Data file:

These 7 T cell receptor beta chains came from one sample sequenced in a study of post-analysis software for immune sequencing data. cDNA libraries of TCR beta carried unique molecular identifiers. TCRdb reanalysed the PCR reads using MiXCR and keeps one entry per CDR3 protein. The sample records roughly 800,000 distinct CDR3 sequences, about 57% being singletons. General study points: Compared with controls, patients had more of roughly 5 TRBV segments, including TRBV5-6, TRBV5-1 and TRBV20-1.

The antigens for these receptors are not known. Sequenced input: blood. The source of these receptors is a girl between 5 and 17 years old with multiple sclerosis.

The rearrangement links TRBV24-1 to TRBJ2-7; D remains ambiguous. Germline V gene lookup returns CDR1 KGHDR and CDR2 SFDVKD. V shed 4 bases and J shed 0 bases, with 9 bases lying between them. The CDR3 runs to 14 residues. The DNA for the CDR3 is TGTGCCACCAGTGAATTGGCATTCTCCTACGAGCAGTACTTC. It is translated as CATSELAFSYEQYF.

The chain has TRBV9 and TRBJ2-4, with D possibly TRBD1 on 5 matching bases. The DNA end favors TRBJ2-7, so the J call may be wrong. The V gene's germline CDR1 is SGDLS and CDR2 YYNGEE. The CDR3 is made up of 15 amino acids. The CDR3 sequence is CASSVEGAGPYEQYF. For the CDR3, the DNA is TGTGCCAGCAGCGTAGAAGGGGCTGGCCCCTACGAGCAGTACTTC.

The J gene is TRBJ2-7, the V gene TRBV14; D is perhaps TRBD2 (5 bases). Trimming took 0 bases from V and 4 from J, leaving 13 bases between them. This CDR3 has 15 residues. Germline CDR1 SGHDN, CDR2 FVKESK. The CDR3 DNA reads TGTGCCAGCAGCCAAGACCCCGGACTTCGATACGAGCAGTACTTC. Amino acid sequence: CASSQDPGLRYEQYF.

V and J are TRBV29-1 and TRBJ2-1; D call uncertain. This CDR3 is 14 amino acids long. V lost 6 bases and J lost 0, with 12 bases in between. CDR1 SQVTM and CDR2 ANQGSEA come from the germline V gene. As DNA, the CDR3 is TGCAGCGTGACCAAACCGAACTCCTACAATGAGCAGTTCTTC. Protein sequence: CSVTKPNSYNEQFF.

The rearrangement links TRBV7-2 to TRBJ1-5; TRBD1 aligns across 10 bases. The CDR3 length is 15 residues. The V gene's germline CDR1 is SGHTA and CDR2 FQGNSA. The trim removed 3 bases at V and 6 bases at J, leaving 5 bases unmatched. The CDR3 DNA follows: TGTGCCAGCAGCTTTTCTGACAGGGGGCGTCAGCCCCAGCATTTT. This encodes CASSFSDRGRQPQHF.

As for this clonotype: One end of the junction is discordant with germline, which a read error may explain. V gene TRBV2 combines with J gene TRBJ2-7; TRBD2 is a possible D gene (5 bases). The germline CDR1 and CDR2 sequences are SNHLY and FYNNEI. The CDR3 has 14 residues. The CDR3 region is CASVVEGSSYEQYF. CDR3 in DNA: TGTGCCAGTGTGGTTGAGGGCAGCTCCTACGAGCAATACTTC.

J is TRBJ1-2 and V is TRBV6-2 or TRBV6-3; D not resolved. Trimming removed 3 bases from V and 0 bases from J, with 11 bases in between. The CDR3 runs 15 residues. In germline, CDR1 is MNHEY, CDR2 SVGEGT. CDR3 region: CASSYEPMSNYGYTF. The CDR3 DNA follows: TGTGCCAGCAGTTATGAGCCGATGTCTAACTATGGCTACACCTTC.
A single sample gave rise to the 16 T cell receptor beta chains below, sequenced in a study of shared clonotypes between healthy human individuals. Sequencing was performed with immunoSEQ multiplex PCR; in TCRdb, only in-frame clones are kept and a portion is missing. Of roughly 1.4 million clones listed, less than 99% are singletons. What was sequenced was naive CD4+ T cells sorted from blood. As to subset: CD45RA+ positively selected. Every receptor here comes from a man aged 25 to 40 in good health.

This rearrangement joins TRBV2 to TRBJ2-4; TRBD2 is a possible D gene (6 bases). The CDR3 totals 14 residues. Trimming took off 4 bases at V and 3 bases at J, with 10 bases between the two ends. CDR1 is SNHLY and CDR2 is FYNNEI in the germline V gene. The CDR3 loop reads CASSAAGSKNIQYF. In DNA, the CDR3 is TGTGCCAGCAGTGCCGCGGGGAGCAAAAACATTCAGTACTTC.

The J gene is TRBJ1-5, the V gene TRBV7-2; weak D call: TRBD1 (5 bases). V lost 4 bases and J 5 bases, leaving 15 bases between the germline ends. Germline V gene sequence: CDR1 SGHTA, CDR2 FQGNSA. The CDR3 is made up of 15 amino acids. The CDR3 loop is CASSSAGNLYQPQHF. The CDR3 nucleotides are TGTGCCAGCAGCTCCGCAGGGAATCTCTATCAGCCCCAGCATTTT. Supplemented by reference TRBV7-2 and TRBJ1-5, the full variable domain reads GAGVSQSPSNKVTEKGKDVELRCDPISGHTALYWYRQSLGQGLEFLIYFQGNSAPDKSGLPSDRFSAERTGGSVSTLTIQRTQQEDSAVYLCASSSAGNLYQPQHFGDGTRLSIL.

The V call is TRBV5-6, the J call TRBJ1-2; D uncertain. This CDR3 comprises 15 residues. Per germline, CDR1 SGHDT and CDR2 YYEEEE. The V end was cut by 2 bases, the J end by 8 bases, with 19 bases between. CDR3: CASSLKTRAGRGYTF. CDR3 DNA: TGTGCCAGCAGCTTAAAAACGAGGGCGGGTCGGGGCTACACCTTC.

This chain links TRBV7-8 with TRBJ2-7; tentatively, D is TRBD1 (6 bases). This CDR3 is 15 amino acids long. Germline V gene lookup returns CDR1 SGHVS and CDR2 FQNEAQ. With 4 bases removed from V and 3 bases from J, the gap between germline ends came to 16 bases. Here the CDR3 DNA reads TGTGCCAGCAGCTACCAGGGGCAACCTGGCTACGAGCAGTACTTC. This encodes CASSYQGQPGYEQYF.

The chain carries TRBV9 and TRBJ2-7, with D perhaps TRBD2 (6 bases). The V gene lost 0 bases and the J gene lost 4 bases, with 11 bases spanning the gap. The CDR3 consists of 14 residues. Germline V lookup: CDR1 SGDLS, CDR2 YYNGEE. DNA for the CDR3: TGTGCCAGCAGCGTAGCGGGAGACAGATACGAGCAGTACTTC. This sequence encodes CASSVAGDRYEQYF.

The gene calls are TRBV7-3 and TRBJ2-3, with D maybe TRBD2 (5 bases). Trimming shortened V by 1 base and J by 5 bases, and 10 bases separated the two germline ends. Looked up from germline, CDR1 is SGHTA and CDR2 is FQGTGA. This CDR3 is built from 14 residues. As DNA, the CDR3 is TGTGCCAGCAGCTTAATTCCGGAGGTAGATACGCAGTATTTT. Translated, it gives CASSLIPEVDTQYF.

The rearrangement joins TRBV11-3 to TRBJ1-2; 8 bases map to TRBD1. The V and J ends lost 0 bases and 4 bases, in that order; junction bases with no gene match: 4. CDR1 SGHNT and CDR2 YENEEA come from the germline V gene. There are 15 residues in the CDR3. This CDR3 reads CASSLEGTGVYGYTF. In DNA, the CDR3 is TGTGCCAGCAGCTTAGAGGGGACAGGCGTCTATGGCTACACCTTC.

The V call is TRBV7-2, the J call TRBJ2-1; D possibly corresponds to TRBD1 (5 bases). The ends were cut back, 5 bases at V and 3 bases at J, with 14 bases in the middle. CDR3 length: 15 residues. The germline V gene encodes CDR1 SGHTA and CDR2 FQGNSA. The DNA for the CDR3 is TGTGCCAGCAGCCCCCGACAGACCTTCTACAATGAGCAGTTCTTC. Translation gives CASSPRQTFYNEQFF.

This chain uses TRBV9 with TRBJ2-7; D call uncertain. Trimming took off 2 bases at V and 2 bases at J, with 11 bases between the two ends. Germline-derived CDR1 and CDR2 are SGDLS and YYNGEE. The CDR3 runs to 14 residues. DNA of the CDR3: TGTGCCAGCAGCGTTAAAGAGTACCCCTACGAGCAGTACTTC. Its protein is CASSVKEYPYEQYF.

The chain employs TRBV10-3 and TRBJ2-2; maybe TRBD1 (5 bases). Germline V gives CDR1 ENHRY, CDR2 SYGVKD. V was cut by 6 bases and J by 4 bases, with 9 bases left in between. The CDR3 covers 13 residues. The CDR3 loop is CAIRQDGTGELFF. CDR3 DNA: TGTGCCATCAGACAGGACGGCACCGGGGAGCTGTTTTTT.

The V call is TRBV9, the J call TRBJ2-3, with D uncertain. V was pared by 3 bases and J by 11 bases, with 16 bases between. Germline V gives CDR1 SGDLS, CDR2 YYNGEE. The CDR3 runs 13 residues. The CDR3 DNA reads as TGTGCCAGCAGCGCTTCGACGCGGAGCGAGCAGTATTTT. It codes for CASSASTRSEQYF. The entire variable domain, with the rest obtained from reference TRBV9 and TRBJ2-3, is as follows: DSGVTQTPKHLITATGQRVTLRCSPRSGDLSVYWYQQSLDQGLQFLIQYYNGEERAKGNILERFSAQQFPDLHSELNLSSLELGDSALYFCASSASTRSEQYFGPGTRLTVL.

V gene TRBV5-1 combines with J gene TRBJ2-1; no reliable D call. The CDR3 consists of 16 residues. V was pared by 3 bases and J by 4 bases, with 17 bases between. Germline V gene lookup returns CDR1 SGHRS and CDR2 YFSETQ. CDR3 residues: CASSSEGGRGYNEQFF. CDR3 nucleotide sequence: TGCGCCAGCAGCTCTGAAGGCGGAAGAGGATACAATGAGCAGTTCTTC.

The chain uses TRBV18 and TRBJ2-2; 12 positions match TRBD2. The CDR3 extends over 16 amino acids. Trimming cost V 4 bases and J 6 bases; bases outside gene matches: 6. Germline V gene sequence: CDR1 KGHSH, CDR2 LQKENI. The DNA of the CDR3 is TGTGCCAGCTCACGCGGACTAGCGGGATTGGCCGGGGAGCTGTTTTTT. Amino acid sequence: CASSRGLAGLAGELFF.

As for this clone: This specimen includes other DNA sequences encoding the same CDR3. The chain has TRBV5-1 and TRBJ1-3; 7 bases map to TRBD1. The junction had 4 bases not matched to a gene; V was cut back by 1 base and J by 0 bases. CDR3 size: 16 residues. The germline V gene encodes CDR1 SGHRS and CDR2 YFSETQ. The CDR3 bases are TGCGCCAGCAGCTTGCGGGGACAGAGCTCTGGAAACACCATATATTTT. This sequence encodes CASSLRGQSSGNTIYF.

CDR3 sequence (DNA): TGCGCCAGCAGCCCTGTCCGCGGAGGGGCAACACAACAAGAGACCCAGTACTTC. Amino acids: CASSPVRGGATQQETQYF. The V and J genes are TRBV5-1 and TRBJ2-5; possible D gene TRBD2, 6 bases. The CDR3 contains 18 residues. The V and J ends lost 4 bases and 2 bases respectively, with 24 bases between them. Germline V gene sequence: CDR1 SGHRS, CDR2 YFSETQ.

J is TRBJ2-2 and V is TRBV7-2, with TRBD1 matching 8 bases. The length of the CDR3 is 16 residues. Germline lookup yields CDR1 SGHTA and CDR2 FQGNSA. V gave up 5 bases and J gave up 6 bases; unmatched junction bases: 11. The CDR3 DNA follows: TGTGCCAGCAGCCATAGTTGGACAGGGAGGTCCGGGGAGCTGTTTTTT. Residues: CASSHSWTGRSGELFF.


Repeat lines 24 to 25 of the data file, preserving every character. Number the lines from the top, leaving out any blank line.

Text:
As for this clone: This specimen includes other DNA sequences encoding the same CDR3. The chain has TRBV5-1 and TRBJ1-3; 7 bases map to TRBD1. The junction had 4 bases not matched to a gene; V was cut back by 1 base and J by 0 bases. CDR3 size: 16 residues. The germline V gene encodes CDR1 SGHRS and CDR2 YFSETQ. The CDR3 bases are TGCGCCAGCAGCTTGCGGGGACAGAGCTCTGGAAACACCATATATTTT. This sequence encodes CASSLRGQSSGNTIYF.

CDR3 sequence (DNA): TGCGCCAGCAGCCCTGTCCGCGGAGGGGCAACACAACAAGAGACCCAGTACTTC. Amino acids: CASSPVRGGATQQETQYF. The V and J genes are TRBV5-1 and TRBJ2-5; possible D gene TRBD2, 6 bases. The CDR3 contains 18 residues. The V and J ends lost 4 bases and 2 bases respectively, with 24 bases between them. Germline V gene sequence: CDR1 SGHRS, CDR2 YFSETQ.